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Java program that prints 1000 times.

  1. Oct 8, 2011 #1
    Okay.

    So, I'm taking up a beginning Java course in college and we have been assigned a rather simple (?) homework.

    We have to code a program that prints a statement a thousand times, but without the use of loops, only methods. I know I can create a method that contains a number of the statement and then call it several times from the main method, but is there an easier way? Our instructor asked for the simplest way. Is the one I mentioned the simplest way when we are limited to methods?

    I'm still new to programming. How did I know about loops? Read a few further chapters ahead of our course.

    Code (Text):
    public class MyProgram
    {
        public static void main(String[] args)
        {
            printThousandTimes();
            printThousandTimes();
                    // call some more and more..
           
        }
       
        public static void printStatement
        {
            System.out.println("statement");
        }

        public static void printThousandTimes
        {
            printStatement();
            printStatement();
            printStatement();
            printStatement();
            printStatement();
            printStatement();
            printStatement();
            printStatement();
            printStatement();
            printStatement();
        }
    }
     
  2. jcsd
  3. Oct 8, 2011 #2

    AlephZero

    User Avatar
    Science Advisor
    Homework Helper

    You don't need to write a method with 1000 identical print statements.

    What do you think happens if you write a method with say 5 print statements, and call it 5 times.

    Now think about the fact that 1000 = 10 x 10 x 10.
     
  4. Oct 8, 2011 #3
    Code (Text):
    public class MyProgram
    {
        public static void main(String[] args)
        {
            printThousandTimes();
            printThousandTimes();
            printThousandTimes();
            printThousandTimes();
            printThousandTimes();
            printThousandTimes();
            printThousandTimes();
            printThousandTimes();
            printThousandTimes();
            printThousandTimes();
        }
       
        public static void printStatement()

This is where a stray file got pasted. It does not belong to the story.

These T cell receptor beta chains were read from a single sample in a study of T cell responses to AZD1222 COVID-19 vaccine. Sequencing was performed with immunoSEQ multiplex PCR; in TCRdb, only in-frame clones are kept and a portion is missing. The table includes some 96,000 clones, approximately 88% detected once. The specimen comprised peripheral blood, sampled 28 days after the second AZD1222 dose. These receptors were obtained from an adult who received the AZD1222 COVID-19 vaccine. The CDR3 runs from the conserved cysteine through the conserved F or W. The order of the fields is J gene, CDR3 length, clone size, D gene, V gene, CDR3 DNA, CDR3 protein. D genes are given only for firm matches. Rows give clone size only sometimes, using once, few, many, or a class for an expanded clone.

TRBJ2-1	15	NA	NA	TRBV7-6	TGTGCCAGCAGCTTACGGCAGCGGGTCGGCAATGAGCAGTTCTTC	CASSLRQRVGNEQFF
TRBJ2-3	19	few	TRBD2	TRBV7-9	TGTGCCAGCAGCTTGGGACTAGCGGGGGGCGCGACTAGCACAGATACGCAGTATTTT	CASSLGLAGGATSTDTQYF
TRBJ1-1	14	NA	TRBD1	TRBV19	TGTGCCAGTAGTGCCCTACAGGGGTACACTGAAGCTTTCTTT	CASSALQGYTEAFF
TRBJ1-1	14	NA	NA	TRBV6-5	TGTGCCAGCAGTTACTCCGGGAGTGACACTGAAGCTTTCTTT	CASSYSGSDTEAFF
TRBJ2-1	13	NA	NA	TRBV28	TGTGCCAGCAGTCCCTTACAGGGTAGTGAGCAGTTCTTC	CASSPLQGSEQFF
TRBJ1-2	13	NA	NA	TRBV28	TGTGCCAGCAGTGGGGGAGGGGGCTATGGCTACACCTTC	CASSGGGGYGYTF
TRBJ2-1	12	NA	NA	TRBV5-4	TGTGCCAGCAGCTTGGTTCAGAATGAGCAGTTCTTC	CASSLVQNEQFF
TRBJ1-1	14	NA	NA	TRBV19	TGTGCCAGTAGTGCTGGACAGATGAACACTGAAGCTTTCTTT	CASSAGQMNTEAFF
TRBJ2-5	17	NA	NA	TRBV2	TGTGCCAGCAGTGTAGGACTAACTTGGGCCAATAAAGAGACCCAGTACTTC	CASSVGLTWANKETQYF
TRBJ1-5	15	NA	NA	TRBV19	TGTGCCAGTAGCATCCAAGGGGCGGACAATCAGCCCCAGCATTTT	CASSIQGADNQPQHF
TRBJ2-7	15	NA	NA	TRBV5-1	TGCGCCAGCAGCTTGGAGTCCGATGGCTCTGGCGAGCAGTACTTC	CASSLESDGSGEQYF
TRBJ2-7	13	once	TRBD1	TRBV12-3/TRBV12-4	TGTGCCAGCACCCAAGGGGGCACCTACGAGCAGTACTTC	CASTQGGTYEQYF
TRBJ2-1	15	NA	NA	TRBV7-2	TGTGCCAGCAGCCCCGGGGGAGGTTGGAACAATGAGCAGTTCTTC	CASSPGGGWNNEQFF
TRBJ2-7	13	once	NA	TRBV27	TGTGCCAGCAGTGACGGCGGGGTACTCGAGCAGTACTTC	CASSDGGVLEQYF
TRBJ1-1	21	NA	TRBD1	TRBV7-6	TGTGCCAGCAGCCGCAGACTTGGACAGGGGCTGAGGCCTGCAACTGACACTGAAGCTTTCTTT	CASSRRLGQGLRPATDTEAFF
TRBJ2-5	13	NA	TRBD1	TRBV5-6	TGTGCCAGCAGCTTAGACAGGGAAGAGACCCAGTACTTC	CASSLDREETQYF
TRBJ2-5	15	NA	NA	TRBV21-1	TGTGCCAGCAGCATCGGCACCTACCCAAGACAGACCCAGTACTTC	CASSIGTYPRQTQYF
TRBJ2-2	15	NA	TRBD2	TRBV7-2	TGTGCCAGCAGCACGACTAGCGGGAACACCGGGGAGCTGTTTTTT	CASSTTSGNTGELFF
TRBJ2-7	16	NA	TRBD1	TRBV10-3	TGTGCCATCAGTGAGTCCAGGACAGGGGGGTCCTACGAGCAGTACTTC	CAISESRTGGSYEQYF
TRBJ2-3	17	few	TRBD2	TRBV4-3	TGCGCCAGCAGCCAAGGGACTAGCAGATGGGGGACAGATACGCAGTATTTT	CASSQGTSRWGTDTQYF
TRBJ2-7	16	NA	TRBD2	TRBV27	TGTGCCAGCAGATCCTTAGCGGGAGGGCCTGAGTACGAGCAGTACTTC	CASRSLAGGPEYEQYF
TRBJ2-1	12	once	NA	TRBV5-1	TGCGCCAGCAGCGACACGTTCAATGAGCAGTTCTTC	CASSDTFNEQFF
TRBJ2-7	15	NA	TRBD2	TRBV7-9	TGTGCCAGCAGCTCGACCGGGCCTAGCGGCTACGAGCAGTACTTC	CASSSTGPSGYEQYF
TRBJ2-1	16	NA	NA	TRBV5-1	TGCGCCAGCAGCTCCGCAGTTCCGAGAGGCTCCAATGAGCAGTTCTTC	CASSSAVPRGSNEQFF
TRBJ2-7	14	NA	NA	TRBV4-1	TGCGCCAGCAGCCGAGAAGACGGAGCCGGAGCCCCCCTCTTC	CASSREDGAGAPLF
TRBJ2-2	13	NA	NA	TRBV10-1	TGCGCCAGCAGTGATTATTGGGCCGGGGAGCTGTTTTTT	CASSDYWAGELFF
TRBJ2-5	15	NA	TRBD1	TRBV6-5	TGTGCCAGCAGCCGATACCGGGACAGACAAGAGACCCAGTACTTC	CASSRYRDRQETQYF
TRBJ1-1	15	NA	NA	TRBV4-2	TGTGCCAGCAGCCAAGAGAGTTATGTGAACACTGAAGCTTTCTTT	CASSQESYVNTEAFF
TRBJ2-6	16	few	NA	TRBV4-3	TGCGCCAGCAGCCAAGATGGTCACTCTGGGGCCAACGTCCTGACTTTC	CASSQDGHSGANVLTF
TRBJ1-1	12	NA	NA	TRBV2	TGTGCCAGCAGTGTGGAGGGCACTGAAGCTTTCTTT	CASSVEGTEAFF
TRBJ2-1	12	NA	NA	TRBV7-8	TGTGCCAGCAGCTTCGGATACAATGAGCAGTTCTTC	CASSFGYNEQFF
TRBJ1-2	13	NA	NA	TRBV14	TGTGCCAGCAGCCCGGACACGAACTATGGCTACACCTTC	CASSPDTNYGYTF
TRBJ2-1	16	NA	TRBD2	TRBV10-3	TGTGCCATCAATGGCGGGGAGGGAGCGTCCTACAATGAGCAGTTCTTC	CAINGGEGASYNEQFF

{
            System.out.println("statement");
            System.out.println("statement");
            System.out.println("statement");
            System.out.println("statement");
            System.out.println("statement");
            System.out.println("statement");
            System.out.println("statement");
            System.out.println("statement");
            System.out.println("statement");
            System.out.println("statement");
        }

        public static void printThousandTimes()
        {
            printStatement();
            printStatement();
            printStatement();
            printStatement();
            printStatement();
            printStatement();
            printStatement();
            printStatement();
            printStatement();
            printStatement();
        }
    }
    Like this?

    And thank you, Aleph Zero. Bare with me if my answer is not true, if you may.
     
  5. Oct 8, 2011 #4
    I think limited recursion would qualify for not being a loop. Just pass a counter variable and don't recurse when that variable exceeds 1000.
     
  6. Oct 8, 2011 #5

    AlephZero

    User Avatar
    Science Advisor
    Homework Helper

    You got it :smile:

    Maybe so, but if the OP hasn't studied loops yet, he/she probably doesn't know about recursion either.
     
  7. Oct 12, 2011 #6
    I'm not entirely sure if it could count as a loop, but there is a really simple way to do this without using any "loop" keywords(for, do, while...)
    Code (Text):
    public class MyProgram
    {
        public static void main(String[] args) {
            rec(0);
        }
       
        public static void rec (int count) {
            System.out.println(count); //Or whatever else you wish really...
            if (count<1000) rec(count++);
        }
    }
    It's called recursion. As in a function that calls itself...
     
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